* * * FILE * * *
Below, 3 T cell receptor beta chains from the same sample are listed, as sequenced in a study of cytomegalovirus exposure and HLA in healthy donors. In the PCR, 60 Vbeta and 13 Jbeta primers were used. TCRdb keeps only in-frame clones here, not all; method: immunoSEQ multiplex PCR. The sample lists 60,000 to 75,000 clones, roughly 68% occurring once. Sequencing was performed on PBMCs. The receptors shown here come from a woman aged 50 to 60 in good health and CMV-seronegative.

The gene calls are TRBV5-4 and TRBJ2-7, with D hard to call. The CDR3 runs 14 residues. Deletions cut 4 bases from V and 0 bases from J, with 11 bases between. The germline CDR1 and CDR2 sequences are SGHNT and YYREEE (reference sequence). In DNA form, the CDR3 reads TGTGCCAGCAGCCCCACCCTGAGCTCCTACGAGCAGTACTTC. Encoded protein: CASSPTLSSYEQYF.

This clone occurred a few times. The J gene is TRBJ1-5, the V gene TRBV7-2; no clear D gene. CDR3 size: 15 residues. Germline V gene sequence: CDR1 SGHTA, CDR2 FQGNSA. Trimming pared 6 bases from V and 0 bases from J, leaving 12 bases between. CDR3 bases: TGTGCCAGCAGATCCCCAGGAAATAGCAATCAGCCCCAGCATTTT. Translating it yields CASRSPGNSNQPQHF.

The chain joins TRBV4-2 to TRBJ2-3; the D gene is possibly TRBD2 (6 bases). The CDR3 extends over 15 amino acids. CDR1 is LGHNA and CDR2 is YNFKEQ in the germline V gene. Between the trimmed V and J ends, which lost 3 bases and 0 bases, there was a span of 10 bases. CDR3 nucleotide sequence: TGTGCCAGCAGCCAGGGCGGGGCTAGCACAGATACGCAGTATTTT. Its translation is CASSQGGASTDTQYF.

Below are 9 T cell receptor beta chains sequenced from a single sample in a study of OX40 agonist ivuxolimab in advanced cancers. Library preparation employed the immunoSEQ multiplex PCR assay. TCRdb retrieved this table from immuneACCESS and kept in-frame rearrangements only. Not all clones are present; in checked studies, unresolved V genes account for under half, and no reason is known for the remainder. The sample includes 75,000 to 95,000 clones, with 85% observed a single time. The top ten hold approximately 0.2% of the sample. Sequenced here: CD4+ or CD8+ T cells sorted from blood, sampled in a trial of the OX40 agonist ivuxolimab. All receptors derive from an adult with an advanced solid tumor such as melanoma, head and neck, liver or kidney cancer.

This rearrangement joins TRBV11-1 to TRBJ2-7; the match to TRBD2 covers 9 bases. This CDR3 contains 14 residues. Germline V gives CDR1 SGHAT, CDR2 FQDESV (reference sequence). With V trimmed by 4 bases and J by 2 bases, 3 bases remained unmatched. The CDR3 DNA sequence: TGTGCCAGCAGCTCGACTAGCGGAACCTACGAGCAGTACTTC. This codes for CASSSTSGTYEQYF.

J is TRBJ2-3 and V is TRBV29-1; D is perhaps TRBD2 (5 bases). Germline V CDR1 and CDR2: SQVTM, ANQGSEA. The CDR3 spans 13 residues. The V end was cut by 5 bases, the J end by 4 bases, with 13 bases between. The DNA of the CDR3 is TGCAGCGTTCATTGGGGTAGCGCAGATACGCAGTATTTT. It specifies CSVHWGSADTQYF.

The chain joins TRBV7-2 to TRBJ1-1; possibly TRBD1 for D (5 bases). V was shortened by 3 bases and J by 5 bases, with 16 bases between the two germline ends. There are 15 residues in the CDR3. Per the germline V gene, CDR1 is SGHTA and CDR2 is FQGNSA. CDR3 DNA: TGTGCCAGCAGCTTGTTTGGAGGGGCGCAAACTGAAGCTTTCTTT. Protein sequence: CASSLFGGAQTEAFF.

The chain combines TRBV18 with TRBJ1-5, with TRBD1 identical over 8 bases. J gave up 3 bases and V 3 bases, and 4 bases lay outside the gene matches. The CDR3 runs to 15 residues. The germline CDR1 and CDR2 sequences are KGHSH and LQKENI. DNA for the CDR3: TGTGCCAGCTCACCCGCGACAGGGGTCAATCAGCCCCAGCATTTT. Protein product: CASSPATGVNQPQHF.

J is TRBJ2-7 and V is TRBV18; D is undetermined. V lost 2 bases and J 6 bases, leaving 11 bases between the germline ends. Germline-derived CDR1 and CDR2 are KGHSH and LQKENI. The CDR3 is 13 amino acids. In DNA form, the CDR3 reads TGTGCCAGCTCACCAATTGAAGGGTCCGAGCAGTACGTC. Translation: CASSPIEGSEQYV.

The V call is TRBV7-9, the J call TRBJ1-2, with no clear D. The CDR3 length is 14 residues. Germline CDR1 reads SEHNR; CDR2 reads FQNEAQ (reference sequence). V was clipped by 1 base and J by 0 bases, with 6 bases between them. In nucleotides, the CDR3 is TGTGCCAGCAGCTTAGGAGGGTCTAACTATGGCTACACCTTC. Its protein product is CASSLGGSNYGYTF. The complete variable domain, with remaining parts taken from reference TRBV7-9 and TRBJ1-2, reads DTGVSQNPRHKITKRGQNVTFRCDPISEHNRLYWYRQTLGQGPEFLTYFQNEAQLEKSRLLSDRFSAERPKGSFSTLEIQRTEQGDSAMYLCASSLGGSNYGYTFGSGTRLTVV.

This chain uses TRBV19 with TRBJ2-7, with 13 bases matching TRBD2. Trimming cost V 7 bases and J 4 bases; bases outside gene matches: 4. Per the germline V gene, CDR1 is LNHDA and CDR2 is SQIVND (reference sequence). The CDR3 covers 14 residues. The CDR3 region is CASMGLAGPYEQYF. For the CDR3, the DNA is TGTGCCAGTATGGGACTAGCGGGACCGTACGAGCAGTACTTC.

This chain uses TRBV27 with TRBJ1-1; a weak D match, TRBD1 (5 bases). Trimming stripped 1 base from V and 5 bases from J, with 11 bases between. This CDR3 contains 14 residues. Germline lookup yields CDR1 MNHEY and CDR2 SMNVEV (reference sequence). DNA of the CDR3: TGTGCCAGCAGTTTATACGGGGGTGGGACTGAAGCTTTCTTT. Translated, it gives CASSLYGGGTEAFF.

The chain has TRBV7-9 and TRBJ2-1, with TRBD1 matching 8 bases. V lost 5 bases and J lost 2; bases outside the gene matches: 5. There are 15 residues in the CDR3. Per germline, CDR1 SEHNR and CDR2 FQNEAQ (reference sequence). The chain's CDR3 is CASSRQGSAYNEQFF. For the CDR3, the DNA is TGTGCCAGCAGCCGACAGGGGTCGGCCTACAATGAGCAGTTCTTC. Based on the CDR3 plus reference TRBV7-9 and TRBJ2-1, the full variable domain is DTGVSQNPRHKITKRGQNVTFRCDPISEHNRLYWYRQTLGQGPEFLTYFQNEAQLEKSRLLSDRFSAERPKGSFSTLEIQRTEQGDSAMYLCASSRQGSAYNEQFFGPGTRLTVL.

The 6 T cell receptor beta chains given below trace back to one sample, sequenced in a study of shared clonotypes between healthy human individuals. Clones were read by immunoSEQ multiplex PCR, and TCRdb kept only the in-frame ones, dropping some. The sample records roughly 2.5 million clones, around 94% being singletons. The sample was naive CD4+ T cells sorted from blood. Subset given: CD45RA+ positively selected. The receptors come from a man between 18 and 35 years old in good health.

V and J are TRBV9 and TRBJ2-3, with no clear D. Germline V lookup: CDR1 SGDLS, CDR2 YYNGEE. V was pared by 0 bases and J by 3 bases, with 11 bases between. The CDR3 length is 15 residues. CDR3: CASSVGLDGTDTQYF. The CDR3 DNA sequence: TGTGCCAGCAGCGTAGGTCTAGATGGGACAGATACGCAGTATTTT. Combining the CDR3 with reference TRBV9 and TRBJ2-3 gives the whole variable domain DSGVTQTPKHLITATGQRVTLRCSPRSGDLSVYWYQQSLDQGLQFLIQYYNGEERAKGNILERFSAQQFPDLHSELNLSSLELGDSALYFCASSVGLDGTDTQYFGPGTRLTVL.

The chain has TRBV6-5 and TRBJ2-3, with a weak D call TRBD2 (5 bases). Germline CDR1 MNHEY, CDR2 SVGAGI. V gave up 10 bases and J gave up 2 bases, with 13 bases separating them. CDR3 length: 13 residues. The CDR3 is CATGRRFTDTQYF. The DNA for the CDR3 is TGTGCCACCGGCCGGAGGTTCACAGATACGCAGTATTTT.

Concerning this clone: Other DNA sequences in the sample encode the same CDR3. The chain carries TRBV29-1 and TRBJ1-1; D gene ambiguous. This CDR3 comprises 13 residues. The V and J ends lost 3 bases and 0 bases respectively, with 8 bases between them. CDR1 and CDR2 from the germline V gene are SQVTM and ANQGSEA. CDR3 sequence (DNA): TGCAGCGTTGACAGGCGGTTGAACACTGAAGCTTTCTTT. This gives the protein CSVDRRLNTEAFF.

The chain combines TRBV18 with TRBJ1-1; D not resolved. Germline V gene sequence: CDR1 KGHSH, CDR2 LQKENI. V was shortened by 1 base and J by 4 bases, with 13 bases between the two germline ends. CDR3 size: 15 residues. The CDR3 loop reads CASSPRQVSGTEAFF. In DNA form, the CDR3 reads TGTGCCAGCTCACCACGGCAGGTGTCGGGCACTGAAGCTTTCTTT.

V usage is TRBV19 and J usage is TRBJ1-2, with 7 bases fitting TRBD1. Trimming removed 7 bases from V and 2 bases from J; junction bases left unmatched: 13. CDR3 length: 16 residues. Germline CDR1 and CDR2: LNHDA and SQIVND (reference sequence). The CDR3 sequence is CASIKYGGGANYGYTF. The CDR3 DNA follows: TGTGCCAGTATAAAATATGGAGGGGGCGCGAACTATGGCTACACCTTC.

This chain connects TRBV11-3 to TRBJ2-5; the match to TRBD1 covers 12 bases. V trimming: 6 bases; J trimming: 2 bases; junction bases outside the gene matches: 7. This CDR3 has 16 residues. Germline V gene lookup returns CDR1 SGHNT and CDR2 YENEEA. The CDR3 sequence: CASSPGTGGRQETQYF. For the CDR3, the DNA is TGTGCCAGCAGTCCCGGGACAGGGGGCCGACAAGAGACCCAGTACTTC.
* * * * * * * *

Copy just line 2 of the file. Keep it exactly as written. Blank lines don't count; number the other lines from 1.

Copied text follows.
The gene calls are TRBV5-4 and TRBJ2-7, with D hard to call. The CDR3 runs 14 residues. Deletions cut 4 bases from V and 0 bases from J, with 11 bases between. The germline CDR1 and CDR2 sequences are SGHNT and YYREEE (reference sequence). In DNA form, the CDR3 reads TGTGCCAGCAGCCCCACCCTGAGCTCCTACGAGCAGTACTTC. Encoded protein: CASSPTLSSYEQYF.